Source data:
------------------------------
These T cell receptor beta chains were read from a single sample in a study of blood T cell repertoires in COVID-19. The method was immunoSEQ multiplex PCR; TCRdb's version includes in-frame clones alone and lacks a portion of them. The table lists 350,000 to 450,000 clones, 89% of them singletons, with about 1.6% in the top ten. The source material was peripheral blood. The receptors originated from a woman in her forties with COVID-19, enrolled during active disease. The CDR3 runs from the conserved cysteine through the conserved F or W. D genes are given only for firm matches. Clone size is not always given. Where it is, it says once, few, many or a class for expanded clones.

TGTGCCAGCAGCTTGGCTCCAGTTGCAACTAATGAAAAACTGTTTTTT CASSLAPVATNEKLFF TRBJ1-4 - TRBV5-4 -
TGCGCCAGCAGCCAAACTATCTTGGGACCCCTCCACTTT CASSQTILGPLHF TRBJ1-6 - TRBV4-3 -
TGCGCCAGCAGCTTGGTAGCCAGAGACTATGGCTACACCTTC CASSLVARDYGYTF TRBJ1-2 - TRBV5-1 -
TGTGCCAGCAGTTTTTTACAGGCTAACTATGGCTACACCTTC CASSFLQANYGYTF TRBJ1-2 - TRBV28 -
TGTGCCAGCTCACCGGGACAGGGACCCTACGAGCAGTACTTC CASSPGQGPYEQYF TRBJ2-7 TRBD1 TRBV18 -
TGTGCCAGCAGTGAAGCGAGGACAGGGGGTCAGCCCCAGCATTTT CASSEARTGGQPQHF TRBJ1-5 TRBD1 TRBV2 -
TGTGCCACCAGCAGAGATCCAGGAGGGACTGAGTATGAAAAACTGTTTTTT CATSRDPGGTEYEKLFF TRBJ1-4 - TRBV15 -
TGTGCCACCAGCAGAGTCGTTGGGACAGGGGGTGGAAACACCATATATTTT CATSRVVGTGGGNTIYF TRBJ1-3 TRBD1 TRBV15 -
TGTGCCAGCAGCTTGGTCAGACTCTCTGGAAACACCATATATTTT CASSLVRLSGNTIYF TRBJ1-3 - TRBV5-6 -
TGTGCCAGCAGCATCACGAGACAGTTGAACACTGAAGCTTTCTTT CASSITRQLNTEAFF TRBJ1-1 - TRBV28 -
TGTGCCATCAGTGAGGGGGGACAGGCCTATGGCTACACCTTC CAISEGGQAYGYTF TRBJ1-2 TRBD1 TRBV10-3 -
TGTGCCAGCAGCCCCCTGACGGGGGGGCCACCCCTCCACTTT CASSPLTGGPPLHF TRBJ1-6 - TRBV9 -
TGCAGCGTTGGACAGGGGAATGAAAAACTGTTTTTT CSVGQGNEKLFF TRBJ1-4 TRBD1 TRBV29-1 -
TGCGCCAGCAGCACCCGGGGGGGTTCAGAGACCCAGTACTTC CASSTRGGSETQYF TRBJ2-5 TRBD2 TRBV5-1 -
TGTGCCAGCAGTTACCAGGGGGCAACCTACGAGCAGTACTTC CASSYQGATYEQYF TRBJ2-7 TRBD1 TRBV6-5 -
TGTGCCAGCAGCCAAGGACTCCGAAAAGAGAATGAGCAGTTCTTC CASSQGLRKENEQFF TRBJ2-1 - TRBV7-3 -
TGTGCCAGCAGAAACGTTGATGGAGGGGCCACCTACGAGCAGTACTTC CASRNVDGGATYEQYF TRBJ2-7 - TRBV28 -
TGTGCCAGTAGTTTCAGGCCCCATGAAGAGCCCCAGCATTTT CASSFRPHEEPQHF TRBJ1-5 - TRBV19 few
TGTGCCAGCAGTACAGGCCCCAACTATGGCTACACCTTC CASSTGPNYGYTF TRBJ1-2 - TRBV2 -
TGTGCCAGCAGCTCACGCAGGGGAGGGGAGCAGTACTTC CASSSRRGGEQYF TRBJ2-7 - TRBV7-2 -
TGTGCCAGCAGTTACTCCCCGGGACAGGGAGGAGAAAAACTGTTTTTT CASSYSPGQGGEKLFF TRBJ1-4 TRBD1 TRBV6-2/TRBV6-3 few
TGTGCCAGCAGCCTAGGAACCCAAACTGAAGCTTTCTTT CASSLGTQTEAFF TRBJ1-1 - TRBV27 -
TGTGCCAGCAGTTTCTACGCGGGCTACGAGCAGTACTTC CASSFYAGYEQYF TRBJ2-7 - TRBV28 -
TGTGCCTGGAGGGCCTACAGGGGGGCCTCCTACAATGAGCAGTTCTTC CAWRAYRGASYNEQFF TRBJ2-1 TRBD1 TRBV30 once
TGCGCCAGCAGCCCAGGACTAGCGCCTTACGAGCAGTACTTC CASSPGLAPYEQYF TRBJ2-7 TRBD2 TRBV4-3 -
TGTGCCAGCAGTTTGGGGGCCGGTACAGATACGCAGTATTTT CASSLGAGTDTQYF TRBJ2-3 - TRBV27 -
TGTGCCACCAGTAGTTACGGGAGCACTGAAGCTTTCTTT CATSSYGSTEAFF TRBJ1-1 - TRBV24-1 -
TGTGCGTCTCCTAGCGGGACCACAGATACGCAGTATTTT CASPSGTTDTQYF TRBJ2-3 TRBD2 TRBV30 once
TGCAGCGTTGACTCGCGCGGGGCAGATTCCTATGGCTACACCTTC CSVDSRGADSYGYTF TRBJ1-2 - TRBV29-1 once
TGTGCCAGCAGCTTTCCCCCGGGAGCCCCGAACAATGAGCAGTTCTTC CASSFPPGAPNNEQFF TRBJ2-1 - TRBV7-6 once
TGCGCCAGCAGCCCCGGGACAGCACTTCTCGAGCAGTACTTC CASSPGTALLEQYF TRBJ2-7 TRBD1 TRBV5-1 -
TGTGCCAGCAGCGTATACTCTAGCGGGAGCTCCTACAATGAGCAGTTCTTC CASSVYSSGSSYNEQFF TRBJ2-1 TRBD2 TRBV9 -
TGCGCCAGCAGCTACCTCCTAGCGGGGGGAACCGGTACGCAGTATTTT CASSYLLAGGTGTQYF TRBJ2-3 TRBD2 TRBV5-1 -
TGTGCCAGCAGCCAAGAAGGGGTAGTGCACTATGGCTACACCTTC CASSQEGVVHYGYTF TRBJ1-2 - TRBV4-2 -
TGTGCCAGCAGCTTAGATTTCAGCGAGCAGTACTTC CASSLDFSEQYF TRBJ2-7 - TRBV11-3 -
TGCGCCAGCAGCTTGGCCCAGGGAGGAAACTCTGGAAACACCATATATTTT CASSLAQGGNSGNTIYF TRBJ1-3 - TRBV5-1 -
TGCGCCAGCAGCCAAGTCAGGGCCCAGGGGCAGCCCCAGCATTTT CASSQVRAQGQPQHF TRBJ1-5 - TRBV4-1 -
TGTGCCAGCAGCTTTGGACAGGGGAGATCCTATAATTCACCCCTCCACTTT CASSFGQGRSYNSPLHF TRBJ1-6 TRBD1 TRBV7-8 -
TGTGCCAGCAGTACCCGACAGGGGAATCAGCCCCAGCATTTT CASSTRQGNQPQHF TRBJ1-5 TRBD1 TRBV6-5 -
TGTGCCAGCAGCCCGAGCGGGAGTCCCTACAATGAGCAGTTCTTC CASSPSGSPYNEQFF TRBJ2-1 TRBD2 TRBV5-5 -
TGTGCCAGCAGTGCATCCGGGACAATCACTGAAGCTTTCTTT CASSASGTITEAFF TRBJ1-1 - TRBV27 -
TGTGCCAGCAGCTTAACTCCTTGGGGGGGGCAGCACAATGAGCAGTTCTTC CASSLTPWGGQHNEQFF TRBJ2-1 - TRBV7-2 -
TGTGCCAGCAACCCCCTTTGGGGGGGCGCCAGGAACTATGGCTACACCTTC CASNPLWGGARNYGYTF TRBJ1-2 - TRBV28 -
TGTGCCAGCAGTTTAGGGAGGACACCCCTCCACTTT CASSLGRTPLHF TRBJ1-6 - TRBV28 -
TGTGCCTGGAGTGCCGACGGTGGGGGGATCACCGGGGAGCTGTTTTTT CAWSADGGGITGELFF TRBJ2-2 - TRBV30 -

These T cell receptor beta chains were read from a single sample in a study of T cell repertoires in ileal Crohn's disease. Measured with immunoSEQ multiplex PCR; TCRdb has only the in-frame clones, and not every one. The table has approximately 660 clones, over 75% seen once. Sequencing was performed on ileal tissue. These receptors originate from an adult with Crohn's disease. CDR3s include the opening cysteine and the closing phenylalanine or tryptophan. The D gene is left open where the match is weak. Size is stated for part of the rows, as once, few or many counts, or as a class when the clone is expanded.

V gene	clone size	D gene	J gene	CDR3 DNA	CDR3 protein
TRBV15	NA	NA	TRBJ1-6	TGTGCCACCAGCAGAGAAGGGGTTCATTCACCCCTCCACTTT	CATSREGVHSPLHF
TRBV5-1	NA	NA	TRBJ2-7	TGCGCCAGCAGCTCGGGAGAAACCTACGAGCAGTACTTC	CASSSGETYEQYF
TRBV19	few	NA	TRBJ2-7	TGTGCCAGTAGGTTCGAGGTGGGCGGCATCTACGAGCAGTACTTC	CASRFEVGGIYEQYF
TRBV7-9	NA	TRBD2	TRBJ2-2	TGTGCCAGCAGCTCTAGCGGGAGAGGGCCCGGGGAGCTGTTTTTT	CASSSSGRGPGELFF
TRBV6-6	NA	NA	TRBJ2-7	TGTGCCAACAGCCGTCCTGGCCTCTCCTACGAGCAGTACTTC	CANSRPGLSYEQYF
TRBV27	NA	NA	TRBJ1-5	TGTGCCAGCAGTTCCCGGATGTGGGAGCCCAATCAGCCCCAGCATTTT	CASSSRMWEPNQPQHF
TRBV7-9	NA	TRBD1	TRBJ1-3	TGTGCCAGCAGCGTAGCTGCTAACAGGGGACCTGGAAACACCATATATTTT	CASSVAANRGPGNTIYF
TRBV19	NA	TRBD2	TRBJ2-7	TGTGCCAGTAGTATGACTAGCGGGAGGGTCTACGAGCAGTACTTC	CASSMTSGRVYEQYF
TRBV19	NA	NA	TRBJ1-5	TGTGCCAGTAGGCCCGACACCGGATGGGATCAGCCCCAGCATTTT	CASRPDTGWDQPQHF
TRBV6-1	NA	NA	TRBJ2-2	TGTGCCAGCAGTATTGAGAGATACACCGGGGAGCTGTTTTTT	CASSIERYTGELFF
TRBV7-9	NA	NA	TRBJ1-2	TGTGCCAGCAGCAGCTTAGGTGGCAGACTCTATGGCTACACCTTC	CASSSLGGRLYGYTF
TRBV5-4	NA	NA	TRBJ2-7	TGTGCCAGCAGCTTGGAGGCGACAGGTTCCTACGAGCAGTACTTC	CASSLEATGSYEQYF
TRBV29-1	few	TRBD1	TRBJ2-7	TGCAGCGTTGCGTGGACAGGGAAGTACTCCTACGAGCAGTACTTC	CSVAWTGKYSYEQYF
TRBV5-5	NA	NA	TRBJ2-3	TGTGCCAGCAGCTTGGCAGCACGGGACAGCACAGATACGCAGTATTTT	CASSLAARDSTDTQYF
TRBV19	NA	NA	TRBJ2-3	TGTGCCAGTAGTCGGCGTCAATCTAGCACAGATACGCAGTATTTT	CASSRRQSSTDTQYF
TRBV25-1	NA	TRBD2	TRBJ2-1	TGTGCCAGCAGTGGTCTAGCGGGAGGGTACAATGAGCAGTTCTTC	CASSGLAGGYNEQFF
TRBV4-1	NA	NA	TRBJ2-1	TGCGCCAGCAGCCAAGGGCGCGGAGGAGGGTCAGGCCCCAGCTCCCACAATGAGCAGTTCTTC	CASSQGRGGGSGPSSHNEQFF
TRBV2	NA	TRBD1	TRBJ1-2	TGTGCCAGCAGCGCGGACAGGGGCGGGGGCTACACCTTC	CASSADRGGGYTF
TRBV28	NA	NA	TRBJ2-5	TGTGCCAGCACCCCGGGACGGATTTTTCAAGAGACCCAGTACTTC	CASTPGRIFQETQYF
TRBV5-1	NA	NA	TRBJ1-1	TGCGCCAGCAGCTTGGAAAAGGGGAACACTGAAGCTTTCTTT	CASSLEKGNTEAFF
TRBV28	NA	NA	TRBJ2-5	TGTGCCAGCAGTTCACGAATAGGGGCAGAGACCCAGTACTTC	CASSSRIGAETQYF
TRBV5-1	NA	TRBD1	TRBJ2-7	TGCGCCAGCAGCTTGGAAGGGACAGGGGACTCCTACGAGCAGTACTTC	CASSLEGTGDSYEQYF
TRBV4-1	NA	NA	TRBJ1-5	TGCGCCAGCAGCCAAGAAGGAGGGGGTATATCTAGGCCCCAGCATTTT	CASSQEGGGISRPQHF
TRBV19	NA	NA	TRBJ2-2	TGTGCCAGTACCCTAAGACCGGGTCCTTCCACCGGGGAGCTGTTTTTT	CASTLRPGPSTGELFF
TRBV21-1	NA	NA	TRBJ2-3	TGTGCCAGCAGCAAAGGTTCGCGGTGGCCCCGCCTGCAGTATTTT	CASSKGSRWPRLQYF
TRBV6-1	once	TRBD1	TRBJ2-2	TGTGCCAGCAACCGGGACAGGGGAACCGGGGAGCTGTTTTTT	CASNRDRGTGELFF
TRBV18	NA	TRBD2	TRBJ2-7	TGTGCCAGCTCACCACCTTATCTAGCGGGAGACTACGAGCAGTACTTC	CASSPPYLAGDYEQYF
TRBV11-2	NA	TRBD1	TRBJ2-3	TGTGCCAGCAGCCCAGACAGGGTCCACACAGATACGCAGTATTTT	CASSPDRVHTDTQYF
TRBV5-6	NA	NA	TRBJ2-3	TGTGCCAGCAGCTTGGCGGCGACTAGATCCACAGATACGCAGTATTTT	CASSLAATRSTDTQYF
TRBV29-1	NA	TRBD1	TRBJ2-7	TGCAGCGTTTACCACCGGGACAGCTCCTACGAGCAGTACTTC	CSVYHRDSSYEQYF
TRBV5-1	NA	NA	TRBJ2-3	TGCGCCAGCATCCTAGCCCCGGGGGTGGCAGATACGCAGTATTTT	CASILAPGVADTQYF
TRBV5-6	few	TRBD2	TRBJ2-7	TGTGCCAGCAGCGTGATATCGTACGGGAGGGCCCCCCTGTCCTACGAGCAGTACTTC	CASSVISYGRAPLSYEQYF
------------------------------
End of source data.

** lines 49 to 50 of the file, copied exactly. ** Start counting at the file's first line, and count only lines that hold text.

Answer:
TRBV15	NA	NA	TRBJ1-6	TGTGCCACCAGCAGAGAAGGGGTTCATTCACCCCTCCACTTT	CATSREGVHSPLHF
TRBV5-1	NA	NA	TRBJ2-7	TGCGCCAGCAGCTCGGGAGAAACCTACGAGCAGTACTTC	CASSSGETYEQYF